Volunteering – Lots of Helping Hands

Volunteering is about optimism, perhaps idealism and a glimmer of hope about helping to make something better. Volunteers give unpaid help willingly, in the form of time, service or skills.

They believe that they are capable of creating change and making progress, whether large or small. At the same time, connections are made, to others, and the community. Volunteers are connected to the problem as well as the solution. Through their actions and involvement, they are benefitting others as well as themselves. Some volunteering takes place regularly; others serve on an as-needed basis, such as in response to a natural disaster, although they still put in a lot of voluntary hours behind the scenes in training.

Our volunteers have played a critical role in empowering individuals, in fostering active citizenship and in building our inclusive and resilient community so that we can all flourish.

Volunteering has a history. It has been influenced by our British origin as a penal colony, creating a unique relationship between the state and the volunteer corps of convicts and the police force. Volunteering has also been influenced over time by our first peoples, Aboriginal and Torres Strait Islanders, and their complex concepts of kinship, reciprocity and family obligations.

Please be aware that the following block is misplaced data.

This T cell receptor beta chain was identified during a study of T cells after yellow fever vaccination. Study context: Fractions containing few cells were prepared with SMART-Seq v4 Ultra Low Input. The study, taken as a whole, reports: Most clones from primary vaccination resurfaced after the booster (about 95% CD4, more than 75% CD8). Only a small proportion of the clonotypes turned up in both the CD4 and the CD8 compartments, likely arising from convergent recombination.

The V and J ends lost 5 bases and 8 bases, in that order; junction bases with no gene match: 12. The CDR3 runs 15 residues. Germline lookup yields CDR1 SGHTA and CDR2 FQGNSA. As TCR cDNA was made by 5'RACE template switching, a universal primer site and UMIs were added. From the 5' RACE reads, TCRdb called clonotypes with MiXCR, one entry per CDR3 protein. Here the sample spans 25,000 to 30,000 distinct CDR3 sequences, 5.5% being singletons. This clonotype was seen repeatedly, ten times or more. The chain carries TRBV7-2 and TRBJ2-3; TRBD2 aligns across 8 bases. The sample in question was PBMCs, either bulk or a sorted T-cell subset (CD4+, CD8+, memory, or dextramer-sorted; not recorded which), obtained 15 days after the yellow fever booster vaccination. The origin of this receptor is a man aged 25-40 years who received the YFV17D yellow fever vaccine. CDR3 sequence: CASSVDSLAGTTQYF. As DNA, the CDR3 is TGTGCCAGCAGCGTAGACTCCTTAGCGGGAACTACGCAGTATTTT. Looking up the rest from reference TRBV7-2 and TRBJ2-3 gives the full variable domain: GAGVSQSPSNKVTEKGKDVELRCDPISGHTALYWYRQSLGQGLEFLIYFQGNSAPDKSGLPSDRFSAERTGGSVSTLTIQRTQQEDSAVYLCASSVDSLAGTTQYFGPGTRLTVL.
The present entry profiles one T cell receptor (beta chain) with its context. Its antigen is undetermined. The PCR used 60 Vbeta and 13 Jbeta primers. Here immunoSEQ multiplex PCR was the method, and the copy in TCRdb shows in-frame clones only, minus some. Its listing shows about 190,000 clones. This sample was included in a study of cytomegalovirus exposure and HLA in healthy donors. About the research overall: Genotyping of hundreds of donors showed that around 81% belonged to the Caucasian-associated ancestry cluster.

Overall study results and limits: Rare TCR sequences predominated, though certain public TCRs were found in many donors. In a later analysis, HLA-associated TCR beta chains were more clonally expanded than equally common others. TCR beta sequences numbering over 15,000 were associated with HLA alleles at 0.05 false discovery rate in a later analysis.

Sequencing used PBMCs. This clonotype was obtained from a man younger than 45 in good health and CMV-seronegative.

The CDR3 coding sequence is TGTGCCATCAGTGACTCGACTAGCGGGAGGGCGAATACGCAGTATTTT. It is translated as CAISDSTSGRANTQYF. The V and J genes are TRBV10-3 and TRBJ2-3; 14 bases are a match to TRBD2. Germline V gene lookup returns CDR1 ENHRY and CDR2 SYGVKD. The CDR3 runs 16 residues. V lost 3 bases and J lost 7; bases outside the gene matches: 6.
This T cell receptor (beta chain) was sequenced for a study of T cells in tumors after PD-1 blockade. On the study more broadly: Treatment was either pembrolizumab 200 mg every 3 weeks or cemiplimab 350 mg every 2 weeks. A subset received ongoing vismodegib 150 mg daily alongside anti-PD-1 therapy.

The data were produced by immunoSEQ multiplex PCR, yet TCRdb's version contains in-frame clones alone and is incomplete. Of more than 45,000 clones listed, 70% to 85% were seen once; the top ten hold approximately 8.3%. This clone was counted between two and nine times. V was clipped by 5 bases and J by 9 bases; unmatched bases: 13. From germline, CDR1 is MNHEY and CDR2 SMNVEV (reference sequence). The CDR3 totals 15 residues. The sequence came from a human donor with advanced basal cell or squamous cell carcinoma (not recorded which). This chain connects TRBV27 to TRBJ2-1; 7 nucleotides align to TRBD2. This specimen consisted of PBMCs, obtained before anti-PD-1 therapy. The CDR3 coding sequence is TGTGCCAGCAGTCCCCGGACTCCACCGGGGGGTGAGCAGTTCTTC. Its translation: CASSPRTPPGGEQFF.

While we know that those in the 30/40s age bracket with dependent children undertake the most volunteer hours, with the ageing population, older volunteers are becoming increasingly important and valuable – not a burden, rather an asset.

Locally, our first volunteers could be considered as the Torquay Improvement Association (TIA) who formed in 1889 to look after and further the interests of Spring Creek (the name by which the town was referred to initially). Members of the TIA have volunteered many hours of hard work by way of physical labour, writing letters and sending delegates to converse with government officials. The vision and determination of these members certainly laid the foundation of what we have today in our seaside town.

They fought for postal services, sanitation, electricity, telephone services, policing and they paid for the community hall. Life-saving was brought to the attention of the Royal Humane Society who supplied a life buoy for the summer season in 1899. After World War 2 they ensured street lighting be restored, the barbed wire removed from the beach and steps at Rocky Point returned.

The TIA provided land for lease to the Torquay Scout Group. They petitioned the CFA unsuccessfully for a fire truck. Undaunted by the rejection, they set out as they had done so many times before to raise the money for an important community asset for the growing town. Their success enabled them to purchase a fire truck for the fire brigade. Other volunteer groups developed and benefited from the activities of the TIA.


  • Apex Torquay
  • Torquay Rotary
  • Friends of Taylor Park
  • Jan Juc Coast Group
  • SANE
  • Take A Breath Playgroup
  • Torquay Fire Brigade, CFA (Country Fire Authority)
  • Torquay Food Aid
  • Torquay RSL
  • Torquay SES, (State Emergency Service)
  • Torquay Life Saving Club